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June 28, 2004

School for Deaf super to retire, but not be idle

From: Scranton Times, PA - Jun 28, 2004


It all came rushing back as Dorothy S. Bambach, Ed.D. was clearing out her office at the Scranton State School for the Deaf.

She was putting more than three decades of memories into boxes.

Those memories span her entire 34-year career at the school, where she spent the last 16 years as superintendent.

On Friday, that career came to an end with Dr. Bambach's retirement. Now she and her husband, Jack, plan to spend more time at their home in North Myrtle Beach, S.C.

But she doesn't plan to remain idle. She hopes to interpret, teach or counsel deaf people either in South Carolina or her native Scranton, and she is looking for a publisher for the biography she wrote of J.M. Koehler, who, at 20 years old, convinced the Scranton School Board to open the school in 1880.

"I'll always want to stay in touch with the deaf community," Dr. Bambach, 55, said while packing. "I have many deaf friends."

She is just trying to put some closure on her time at SSSD, though leaving is bittersweet.

"I get a lot of satisfaction from my job," she said. "It will be difficult to leave."

Not so different

She compared the job of superintendent to a plate spinner in the circus. She has to keep students, staff, budget and buildings going.

The paperwork she came across in her office cleaning brought back how well she kept those plates spinning. There was paperwork from grant proposals she helped write in one of her previous positions here.

One grant funded a camp for hearing children to learn American Sign Language from deaf students. Another, for a program through Lackawanna College's distance learning program, helped improve the signing skills of interpreters in outlying counties. Another helped teach computer skills to deaf adults.

There are photos. Her favorite is a small one of then-Gov. Tom Ridge and former Gov. William W. Scranton walking on either side of former Gov. Robert P. Casey at a campus presentation in the late 1990s. Mr. Ridge and Mr. Scranton had walked the ailing Mr. Casey from his nearby home to the campus, Dr. Bambach said. Mr. Casey had had heart and liver transplants in 1993.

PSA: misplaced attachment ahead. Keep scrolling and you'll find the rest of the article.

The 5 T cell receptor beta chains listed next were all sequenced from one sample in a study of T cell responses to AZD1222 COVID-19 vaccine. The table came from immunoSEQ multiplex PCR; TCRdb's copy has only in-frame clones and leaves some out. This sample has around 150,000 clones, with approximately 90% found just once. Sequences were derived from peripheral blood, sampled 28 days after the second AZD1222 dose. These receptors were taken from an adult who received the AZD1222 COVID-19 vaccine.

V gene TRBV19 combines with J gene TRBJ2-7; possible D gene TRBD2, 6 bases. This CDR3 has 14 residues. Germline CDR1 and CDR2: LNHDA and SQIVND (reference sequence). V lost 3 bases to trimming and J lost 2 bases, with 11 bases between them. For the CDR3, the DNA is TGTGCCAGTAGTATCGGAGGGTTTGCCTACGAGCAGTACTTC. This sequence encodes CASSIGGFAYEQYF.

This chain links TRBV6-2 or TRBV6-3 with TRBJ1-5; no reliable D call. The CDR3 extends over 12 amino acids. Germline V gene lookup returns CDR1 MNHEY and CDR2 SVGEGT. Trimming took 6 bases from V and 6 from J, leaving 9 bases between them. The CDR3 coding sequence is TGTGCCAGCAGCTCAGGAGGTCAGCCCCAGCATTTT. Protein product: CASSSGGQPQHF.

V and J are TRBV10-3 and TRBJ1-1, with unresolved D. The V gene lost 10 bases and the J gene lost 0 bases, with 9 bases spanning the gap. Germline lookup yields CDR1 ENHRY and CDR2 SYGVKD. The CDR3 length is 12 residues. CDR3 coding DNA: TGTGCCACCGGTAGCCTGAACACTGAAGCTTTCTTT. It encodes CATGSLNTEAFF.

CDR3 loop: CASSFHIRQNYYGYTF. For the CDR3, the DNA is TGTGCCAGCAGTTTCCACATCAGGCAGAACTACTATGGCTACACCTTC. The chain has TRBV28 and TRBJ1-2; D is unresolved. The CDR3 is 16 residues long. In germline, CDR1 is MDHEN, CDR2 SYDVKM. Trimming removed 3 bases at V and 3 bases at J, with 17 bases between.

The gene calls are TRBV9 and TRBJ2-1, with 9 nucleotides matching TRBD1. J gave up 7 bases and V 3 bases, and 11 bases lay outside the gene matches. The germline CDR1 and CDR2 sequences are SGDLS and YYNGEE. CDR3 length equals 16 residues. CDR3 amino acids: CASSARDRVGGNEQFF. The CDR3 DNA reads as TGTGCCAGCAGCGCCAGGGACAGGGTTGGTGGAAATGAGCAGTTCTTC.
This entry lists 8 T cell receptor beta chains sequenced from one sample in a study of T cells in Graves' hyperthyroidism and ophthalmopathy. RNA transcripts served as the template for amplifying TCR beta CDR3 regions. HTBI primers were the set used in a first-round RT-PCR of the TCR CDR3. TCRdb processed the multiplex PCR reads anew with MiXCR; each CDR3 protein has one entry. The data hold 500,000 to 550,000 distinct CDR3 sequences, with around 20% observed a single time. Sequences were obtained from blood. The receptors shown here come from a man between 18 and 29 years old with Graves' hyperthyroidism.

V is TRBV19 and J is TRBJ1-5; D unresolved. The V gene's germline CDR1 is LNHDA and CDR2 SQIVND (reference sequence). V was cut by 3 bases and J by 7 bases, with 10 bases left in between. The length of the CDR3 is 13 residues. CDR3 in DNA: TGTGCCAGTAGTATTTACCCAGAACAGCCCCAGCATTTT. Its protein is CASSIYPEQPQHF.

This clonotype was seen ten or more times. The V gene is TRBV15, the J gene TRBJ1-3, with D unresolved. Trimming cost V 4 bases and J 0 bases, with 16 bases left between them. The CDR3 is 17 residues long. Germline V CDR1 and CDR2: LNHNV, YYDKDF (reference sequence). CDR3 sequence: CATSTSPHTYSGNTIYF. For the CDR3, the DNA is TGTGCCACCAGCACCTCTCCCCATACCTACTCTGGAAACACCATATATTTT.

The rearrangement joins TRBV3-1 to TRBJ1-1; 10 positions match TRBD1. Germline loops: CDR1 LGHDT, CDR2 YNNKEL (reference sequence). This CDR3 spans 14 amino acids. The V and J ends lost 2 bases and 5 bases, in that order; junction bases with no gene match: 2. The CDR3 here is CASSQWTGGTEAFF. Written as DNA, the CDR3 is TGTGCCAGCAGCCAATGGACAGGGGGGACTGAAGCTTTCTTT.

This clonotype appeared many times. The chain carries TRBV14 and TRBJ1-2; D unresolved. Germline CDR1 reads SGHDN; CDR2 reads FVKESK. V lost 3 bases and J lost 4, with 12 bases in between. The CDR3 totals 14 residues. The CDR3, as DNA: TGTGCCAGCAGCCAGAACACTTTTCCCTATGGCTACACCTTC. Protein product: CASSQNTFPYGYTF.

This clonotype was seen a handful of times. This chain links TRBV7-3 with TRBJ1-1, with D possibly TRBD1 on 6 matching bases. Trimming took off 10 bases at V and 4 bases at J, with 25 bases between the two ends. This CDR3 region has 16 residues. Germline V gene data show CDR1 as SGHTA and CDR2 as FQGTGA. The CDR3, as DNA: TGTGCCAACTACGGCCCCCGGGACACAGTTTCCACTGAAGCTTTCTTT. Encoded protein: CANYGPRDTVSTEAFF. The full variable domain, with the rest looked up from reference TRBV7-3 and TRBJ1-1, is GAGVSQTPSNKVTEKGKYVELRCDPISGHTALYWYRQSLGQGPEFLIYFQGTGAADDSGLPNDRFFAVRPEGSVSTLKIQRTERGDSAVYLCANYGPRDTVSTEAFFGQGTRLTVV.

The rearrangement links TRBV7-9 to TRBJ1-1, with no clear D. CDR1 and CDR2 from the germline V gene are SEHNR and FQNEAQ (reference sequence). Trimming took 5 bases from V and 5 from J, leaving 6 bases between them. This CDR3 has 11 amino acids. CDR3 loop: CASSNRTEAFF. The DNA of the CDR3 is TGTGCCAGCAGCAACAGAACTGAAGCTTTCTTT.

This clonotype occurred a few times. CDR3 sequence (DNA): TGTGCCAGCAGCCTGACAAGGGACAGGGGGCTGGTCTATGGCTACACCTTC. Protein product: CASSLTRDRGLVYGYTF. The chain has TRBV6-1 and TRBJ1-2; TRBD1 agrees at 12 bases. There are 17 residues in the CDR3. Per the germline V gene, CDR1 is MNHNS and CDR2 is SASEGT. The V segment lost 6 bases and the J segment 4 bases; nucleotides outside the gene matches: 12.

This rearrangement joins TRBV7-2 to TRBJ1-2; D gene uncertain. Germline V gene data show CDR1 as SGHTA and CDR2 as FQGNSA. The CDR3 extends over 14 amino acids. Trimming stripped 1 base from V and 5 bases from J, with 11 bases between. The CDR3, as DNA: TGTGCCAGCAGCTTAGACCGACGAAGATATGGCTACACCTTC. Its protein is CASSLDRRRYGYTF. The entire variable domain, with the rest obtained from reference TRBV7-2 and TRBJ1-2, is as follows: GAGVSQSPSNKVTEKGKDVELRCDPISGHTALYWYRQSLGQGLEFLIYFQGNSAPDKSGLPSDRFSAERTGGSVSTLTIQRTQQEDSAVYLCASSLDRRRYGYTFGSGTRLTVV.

"I'm a historian," Dr. Bambach said. "The aspect of having three governors here was something I'll never forget."

The historian in her is most proud of starting a museum on deafness upstairs from her office in the administration building on the 10-acre campus. The museum includes photos from various points of the school's history, old equipment, such as headsets used in the oral method of teaching and the hat, prayer books and other belongings of Mr. Koehler.

She also is proud of the respect the only state-owned school for the deaf in Pennsylvania has from the Department of Education.

Her job was much like that of other public school superintendents, Dr. Bambach said, except SSSD has a residential program for students, who come from all over eastern Pennsylvania and parts of New York and New Jersey.

Nearly 20 percent of the school's 100 current employees are deaf, compared to the three deaf employees, out of 85, when she became superintendent in 1988.

All staff must know how to sign. However, it was not always accepted at the school.

Signing was not allowed when Dr. Bambach started working at the school as a teacher fresh out of Marywood College. Although signing was taught when Mr. Koehler started the school, that changed three years later when the school became an oral school. Students were taught to communicate through lip-reading and whatever partial hearing they had.

In 1973, American Sign Language returned to the curriculum, and teachers learned signing through in-services and from the students.

Climbing the ladder

After teacher elementary students at the school during her first three years, followed by high school social studies for another three, Dr. Bambach recognized a need for a guidance program.

She pursued additional education and training in secondary school guidance, which she received a master's degree from Marywood in 1977 (she already had a master's from Ball State University in education of the hearing impaired) and her certification in secondary school guidance.

She then started the school's first counseling and guidance program. From 1983 to 1987, she wrote grants and developed programs as resource development specialist. She obtained her doctor of education in 1987 from Temple University and became lead teacher, who is responsible for coordinating admissions, in September 1987.

Dr. Bambach could not have imagined such a career when she first arrived more than three decades ago at the school, where had never even thought of applying until a friend suggested it.

"I call this career the best accident that ever happened," she said. "But they say, there are no accidents."

The school's board of directors is conducting a nationwide search for a new superintendent.

©Scranton Times Tribune 2004